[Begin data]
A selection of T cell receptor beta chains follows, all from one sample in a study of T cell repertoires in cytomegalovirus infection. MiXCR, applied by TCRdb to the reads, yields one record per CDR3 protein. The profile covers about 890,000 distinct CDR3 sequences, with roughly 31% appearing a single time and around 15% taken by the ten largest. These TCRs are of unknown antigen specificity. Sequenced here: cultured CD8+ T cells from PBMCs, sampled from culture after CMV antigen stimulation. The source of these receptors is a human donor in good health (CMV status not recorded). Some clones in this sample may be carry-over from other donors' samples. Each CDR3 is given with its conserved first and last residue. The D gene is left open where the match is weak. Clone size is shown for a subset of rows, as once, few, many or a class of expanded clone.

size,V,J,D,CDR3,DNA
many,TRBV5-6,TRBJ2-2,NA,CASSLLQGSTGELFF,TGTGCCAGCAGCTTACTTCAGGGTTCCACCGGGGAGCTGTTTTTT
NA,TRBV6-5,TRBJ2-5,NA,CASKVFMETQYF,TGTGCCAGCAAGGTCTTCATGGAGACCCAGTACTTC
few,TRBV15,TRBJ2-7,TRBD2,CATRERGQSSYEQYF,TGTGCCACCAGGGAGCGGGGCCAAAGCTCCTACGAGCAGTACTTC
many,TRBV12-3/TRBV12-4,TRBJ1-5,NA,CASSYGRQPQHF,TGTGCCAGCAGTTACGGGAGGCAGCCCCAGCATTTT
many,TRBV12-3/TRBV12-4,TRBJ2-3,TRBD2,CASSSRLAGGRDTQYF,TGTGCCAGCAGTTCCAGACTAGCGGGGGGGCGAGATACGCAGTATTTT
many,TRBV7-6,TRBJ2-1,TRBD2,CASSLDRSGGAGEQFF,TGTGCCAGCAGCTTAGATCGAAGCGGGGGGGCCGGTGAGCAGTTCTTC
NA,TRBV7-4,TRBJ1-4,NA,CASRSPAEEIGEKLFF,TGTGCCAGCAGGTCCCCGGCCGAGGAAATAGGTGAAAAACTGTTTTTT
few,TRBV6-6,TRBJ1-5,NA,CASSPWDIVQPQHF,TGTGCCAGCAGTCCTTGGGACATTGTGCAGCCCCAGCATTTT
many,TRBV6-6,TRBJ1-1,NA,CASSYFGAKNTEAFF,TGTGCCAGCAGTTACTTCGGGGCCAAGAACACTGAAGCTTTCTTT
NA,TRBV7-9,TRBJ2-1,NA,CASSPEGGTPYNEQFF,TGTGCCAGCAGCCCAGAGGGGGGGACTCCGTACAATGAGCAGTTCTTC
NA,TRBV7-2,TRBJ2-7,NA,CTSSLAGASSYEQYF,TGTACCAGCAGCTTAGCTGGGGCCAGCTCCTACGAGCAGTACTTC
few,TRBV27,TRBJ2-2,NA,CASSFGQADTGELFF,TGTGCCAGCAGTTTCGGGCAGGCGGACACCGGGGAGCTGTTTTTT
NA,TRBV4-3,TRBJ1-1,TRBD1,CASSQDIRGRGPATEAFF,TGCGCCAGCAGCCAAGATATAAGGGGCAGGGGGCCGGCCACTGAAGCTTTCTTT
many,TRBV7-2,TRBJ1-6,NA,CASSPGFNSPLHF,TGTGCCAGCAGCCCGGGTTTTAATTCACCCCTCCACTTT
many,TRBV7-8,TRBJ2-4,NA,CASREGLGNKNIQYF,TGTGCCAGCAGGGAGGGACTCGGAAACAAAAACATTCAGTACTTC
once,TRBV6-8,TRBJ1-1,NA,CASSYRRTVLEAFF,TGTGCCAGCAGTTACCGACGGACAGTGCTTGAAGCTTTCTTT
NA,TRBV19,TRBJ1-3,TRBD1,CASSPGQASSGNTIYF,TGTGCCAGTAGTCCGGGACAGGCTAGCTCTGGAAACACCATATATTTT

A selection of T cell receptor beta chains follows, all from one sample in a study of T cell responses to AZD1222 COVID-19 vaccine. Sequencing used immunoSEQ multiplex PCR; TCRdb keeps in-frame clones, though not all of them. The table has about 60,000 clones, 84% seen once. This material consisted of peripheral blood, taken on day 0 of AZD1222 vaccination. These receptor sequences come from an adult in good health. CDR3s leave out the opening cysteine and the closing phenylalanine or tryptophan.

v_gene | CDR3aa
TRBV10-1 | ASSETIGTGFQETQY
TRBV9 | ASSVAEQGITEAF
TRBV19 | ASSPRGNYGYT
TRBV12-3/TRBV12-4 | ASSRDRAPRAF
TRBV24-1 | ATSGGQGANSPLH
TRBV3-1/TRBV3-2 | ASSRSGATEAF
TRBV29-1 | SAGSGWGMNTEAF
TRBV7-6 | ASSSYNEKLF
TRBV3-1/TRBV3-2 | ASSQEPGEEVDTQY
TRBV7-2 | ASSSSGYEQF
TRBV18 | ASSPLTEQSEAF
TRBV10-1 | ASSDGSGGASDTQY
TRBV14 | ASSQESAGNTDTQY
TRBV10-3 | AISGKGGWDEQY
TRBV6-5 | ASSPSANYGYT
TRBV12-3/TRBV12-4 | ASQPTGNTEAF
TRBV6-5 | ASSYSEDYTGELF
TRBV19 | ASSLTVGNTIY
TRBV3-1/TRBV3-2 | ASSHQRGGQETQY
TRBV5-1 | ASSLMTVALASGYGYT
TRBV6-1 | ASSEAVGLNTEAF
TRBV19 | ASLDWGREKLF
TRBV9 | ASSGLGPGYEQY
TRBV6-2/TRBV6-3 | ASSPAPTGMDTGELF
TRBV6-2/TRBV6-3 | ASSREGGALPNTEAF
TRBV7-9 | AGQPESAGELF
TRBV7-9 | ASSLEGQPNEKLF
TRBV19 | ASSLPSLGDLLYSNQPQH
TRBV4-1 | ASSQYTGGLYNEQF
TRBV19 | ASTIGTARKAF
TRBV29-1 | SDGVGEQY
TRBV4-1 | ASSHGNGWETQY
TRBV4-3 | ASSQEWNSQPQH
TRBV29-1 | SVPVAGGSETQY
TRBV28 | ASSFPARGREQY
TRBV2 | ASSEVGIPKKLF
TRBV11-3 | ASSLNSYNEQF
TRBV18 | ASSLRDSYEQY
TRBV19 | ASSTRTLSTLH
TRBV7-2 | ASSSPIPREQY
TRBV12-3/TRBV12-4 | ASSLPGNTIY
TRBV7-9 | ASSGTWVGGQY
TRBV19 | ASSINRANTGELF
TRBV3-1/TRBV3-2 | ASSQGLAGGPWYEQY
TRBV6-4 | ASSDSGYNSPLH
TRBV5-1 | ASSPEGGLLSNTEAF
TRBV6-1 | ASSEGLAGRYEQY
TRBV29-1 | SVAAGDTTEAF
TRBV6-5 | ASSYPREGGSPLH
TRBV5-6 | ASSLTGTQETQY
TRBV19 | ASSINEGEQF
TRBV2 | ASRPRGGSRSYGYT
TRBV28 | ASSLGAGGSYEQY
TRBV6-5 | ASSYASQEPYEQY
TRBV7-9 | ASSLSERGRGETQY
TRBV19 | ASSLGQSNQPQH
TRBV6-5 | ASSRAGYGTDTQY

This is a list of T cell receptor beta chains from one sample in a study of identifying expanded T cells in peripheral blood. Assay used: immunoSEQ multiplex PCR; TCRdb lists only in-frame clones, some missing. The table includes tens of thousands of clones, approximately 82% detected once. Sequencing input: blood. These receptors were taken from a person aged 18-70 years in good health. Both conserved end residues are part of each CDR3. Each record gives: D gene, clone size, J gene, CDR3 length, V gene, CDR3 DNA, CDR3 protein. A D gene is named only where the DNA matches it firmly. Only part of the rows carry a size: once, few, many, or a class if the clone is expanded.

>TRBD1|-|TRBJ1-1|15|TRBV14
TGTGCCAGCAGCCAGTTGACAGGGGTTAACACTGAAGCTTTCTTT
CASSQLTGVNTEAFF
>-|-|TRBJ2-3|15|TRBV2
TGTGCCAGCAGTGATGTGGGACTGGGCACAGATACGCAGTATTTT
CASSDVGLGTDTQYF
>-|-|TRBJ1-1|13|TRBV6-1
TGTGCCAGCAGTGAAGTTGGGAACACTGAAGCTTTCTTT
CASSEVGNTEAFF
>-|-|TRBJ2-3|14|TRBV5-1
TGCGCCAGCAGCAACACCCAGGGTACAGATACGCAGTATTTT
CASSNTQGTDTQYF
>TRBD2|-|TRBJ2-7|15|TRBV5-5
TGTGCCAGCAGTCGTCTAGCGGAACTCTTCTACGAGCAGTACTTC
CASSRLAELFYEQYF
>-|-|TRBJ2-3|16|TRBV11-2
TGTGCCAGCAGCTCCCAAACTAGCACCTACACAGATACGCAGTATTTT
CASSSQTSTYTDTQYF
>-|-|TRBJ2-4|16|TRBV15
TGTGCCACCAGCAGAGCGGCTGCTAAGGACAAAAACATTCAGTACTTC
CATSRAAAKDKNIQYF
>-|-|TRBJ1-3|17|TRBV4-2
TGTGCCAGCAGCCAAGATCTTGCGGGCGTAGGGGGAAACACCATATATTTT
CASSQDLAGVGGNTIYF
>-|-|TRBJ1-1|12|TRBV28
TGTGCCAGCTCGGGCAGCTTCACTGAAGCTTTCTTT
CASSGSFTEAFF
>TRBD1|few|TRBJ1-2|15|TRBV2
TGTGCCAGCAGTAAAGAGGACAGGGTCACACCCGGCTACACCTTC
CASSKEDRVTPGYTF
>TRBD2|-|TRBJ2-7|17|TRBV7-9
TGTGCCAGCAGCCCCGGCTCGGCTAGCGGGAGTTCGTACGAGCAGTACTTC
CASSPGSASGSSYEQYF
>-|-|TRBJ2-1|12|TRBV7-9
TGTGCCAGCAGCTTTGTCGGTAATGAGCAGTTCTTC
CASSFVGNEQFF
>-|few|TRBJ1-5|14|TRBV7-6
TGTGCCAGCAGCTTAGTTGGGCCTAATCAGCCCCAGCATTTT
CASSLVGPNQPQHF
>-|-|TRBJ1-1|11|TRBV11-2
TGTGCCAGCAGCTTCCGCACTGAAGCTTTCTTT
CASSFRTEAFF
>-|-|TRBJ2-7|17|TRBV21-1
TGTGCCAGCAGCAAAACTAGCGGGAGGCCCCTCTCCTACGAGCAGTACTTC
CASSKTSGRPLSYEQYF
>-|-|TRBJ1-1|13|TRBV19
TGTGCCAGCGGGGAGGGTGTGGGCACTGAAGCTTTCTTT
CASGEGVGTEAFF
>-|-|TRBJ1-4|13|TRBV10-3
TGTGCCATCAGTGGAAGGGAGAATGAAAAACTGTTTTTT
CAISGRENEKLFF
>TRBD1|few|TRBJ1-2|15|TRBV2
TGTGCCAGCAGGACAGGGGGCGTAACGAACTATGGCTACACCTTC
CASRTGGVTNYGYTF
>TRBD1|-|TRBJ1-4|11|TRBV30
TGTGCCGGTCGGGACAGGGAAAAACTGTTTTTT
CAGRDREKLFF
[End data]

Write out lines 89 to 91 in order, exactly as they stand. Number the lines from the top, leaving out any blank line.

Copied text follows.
>-|-|TRBJ2-3|14|TRBV5-1
TGCGCCAGCAGCAACACCCAGGGTACAGATACGCAGTATTTT
CASSNTQGTDTQYF